Useful Links

Be a good steward of your own land

Learn more about how to control invasive Phragmites (Common Reed).

To learn more about being a good steward of your own land by controlling erosion and runoff, maintaining vegetated buffers and using native plants, visit the Spruce Creek Association and Protect Kittery Waters.

Here are two fantastic tools for selecting and sourcing native plants:
Plant Native and Wildflower.

Understanding our local area

Learn more about the Spruce Creek Watershed, which makes up nearly 50% of the town of Kittery.

Kittery Land Trust is part of a 10-organization regional partnership to conserve land from the Tatnic Hills of South Berwick and Ogunquit to the headwaters of the York River down to Brave Boat Harbor and Gerrish Island in Kittery.  Visit their website for more information about the Mt. Agamenticus to the Sea Conservation Initiative.

Kittery is also part of the larger Piscataqua River Watershed.  To learn more about efforts to improve water quality in our larger Seacoast region, visit  the Piscataqua Region Estuary Partnership website.

Town of Kittery Resources

Other Local Land Trusts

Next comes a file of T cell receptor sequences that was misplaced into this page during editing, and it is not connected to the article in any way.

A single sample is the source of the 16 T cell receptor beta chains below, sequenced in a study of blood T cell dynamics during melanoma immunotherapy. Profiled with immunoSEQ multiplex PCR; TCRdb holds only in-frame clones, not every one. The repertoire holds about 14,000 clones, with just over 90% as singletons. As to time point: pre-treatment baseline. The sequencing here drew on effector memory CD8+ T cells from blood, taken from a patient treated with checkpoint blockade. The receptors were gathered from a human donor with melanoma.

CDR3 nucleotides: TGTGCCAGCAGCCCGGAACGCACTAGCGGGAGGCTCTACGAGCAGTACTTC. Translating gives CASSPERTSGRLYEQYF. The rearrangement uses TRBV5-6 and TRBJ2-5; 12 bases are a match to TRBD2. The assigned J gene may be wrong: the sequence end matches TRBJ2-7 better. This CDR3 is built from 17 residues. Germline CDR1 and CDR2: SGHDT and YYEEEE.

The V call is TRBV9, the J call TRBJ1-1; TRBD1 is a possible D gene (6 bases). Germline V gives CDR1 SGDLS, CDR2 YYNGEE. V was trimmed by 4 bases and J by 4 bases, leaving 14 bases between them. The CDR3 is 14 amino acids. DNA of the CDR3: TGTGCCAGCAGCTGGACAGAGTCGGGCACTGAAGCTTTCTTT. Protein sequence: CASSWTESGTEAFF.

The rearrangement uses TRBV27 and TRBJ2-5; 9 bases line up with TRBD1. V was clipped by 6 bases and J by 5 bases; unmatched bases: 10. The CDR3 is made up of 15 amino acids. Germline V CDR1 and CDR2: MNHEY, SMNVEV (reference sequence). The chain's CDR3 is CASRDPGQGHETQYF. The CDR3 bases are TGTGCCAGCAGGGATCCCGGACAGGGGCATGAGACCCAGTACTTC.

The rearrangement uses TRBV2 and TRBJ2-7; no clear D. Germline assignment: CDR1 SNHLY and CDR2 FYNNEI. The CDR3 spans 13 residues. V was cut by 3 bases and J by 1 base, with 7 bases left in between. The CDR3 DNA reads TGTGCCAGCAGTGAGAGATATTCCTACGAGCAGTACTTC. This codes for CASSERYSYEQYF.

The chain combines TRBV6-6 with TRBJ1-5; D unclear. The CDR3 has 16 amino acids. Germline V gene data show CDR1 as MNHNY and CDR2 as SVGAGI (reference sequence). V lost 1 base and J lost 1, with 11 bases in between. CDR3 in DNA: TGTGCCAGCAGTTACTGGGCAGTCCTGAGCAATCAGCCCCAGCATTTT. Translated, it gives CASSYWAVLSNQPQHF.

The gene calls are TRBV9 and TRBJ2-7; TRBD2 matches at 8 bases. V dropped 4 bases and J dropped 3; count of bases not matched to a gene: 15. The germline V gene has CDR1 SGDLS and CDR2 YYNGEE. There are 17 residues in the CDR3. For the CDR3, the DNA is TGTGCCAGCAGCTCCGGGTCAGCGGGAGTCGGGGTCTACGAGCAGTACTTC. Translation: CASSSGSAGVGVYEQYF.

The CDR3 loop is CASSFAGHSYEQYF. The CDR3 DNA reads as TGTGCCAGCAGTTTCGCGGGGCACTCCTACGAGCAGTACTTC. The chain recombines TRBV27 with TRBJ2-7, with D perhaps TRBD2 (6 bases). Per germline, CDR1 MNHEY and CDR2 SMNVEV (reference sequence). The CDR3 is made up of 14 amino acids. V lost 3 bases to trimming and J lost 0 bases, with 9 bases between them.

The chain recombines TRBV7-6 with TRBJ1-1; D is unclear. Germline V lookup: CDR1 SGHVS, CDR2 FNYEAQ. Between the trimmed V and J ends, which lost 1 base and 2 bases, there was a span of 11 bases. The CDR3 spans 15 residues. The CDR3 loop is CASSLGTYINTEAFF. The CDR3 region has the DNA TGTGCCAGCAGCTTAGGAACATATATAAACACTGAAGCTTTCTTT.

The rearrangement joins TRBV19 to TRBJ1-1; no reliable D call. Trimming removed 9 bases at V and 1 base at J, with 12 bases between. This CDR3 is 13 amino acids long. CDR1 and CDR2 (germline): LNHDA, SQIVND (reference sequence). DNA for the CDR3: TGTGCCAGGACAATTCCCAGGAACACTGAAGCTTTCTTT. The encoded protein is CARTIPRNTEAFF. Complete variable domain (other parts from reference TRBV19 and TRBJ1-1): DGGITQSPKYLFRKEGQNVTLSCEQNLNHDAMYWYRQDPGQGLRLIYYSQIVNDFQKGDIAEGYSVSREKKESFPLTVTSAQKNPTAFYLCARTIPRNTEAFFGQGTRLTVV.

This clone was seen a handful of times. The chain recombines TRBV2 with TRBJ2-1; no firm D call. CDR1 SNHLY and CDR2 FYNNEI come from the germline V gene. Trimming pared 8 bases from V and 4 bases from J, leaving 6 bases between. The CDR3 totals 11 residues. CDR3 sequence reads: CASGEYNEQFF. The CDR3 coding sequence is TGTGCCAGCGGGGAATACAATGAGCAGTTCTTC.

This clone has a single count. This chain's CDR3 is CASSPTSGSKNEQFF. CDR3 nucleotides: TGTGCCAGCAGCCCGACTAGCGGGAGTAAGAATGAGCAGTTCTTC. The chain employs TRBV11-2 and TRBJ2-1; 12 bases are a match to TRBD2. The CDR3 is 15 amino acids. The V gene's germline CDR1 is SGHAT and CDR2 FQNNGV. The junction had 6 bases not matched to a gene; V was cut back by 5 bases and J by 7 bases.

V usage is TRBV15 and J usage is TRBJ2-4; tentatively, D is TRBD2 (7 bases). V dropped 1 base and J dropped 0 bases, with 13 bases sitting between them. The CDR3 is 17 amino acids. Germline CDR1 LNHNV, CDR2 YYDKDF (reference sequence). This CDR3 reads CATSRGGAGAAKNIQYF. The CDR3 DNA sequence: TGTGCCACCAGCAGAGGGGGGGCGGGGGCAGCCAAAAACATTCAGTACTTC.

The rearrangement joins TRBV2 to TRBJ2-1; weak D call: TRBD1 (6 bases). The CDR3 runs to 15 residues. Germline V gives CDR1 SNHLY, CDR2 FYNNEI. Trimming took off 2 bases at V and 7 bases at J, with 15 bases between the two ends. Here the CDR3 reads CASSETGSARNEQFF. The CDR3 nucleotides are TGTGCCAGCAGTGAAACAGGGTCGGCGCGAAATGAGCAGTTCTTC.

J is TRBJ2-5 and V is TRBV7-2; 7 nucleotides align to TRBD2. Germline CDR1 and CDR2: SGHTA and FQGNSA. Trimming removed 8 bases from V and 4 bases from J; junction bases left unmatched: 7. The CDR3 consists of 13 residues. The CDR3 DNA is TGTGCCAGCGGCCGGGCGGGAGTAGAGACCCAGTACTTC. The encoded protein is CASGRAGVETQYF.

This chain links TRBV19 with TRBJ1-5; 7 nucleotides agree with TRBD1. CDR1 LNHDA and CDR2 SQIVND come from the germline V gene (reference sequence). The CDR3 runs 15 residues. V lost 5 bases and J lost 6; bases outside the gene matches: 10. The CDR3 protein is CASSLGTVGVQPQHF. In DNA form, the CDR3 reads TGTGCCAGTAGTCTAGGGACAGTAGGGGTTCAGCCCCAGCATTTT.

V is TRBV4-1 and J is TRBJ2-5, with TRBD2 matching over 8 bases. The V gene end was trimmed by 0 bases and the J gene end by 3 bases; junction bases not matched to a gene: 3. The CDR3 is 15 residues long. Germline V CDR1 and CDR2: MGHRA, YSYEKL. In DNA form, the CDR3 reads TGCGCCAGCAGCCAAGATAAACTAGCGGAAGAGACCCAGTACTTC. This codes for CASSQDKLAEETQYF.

York Land Trust

Great Works Regional Land Trust

Southeast Land Trust of New Hampshire

The Mount Agamenticus to the Sea Conservation Initiative

Learn about land conservation across the United States

Kittery Land Trust is one of 1700 non-profit land trusts across the country that together have conserved more than 37 million acres of land.  The Land Trust Alliance is the national umbrella organization for land trusts nationwide.  The website contains a vast trove of information about land trusts and land conservation in the US.

State and Federal Resources

Rachel Carson National Wildlife Refuge

Girl Scouts of Maine
The Girl Scouts maintain several programs in Kittery through their Camp Scelkit.

Maine Land Trust Network (MLTN)

This statewide program links the scores of local and regional land trusts together.

The EPA National Lakes Assessment shows 44% of the lakes in the US are in fair or poor condition and the number one stressor and highest relative biological risk is poor shore land habitat — too many big lawns and not enough buffer vegetation.